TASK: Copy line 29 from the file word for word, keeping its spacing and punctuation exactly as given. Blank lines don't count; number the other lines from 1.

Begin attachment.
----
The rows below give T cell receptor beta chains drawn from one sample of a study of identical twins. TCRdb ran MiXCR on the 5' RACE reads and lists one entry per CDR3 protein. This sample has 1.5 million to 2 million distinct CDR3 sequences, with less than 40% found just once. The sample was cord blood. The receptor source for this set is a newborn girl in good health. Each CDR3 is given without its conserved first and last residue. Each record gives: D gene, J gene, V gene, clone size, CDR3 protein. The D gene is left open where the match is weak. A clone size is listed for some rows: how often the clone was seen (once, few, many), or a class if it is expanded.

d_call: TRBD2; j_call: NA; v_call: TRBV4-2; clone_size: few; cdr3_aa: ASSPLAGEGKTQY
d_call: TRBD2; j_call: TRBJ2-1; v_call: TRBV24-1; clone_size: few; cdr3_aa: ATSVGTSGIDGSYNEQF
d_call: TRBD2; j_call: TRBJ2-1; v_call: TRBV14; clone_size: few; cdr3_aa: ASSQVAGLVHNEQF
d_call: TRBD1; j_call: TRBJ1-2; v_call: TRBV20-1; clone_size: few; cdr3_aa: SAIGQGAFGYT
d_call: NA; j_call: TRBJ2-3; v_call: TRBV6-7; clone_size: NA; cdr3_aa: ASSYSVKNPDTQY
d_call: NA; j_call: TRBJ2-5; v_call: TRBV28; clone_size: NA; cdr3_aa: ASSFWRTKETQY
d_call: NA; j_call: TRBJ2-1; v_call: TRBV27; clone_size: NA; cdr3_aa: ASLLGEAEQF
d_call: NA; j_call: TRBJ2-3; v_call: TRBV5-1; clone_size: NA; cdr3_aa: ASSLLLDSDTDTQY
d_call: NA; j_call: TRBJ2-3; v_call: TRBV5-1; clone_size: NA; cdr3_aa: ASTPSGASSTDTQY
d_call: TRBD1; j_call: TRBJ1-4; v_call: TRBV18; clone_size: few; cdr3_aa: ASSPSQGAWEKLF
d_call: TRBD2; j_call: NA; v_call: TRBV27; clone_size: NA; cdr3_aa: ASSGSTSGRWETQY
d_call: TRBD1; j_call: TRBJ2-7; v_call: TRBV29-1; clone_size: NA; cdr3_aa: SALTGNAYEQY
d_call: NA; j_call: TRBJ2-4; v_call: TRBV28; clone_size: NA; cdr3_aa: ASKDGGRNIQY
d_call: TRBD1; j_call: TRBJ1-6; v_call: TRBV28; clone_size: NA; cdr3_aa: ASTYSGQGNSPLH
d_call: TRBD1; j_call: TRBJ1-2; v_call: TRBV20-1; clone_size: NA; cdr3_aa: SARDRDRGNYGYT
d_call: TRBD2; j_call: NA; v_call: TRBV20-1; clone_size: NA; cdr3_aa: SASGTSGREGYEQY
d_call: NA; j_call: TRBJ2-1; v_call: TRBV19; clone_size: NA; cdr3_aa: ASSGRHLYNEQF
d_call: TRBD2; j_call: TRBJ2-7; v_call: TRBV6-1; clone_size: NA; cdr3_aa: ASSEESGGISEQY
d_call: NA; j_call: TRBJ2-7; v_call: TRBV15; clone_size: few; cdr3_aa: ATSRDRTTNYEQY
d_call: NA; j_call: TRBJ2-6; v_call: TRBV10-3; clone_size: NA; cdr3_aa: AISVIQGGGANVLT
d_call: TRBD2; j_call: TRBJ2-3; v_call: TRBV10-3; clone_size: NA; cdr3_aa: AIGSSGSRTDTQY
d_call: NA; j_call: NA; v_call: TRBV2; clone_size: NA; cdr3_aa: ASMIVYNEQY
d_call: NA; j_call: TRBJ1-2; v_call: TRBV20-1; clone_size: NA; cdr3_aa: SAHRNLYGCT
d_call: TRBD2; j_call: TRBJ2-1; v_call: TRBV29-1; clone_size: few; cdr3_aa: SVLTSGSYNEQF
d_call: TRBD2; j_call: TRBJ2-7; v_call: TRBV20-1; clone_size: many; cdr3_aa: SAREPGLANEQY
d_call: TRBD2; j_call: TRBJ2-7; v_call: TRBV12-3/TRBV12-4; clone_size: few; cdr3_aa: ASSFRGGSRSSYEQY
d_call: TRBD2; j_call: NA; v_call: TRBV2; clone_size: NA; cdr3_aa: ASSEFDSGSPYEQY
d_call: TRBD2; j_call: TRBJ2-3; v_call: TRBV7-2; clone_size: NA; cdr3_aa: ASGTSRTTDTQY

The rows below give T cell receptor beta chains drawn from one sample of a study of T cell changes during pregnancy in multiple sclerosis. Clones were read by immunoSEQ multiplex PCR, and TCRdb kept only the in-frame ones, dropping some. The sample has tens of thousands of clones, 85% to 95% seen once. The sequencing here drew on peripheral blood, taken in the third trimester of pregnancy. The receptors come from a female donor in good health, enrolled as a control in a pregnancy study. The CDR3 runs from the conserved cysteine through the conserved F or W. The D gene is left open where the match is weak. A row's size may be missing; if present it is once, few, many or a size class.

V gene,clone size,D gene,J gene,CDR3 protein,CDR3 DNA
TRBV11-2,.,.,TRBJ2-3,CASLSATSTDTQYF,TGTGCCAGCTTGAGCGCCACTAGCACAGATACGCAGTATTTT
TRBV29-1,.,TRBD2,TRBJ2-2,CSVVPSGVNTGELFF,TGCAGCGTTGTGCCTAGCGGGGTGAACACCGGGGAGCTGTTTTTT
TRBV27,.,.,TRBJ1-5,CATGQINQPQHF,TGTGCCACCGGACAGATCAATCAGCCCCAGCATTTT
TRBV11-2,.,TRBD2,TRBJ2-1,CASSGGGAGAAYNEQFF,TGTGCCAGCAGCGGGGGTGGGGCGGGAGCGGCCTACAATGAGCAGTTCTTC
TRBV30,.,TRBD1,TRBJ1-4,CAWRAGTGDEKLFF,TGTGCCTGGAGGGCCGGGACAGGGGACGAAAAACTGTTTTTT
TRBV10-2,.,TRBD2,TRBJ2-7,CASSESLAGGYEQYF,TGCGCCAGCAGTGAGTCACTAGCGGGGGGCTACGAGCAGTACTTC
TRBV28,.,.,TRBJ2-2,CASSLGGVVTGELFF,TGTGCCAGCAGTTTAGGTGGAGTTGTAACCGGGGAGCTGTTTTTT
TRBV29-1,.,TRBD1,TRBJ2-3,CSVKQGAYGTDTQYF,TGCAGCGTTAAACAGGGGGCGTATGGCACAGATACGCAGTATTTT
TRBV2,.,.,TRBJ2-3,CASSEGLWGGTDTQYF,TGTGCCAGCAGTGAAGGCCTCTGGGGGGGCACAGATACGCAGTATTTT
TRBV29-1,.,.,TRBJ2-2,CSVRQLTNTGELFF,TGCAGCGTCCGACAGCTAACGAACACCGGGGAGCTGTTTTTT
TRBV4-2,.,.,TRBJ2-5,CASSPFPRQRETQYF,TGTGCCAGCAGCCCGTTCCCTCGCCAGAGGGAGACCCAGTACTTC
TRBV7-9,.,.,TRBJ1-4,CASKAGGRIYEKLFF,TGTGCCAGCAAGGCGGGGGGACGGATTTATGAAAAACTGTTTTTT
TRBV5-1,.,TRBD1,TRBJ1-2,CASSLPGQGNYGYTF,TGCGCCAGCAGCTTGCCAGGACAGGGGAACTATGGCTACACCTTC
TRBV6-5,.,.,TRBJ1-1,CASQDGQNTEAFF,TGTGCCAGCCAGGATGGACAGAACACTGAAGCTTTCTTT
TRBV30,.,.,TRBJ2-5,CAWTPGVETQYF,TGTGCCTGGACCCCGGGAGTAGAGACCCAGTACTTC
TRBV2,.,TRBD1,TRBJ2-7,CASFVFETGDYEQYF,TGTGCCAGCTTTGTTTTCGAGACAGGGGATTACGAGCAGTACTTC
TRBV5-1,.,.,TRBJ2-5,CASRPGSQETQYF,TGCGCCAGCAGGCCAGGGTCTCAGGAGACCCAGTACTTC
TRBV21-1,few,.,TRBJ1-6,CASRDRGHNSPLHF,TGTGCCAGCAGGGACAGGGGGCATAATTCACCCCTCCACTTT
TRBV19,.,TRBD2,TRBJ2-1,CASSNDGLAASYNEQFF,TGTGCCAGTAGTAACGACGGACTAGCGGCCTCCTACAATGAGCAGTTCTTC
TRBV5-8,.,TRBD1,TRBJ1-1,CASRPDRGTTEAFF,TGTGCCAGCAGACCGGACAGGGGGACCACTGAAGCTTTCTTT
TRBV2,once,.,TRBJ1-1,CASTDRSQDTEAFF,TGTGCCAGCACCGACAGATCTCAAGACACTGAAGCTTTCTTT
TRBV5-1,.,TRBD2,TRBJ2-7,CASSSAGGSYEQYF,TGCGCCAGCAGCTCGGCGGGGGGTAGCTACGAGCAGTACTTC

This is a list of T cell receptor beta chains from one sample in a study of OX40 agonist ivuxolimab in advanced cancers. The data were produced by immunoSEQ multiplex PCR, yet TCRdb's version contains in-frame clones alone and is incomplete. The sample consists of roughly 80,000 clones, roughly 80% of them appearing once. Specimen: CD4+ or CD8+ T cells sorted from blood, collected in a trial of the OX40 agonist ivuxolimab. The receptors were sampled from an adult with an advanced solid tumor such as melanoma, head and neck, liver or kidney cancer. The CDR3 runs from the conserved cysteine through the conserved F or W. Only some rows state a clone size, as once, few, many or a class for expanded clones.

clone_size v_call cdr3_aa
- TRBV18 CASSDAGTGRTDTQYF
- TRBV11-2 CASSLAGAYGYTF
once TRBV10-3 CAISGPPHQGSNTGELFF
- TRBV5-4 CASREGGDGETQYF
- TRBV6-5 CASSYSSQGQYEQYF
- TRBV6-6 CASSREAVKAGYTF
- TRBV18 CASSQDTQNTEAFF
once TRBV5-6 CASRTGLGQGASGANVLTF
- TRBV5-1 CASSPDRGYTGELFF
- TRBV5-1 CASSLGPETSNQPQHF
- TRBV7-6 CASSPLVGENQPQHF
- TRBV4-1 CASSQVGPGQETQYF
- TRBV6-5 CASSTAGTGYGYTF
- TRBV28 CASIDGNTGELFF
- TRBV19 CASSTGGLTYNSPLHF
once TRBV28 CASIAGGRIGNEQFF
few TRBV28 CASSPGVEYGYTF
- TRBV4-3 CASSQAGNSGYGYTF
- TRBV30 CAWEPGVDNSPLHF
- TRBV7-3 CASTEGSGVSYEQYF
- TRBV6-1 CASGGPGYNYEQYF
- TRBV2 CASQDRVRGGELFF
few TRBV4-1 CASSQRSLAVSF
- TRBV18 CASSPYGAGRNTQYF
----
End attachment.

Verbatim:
d_call: TRBD2; j_call: TRBJ2-3; v_call: TRBV7-2; clone_size: NA; cdr3_aa: ASGTSRTTDTQY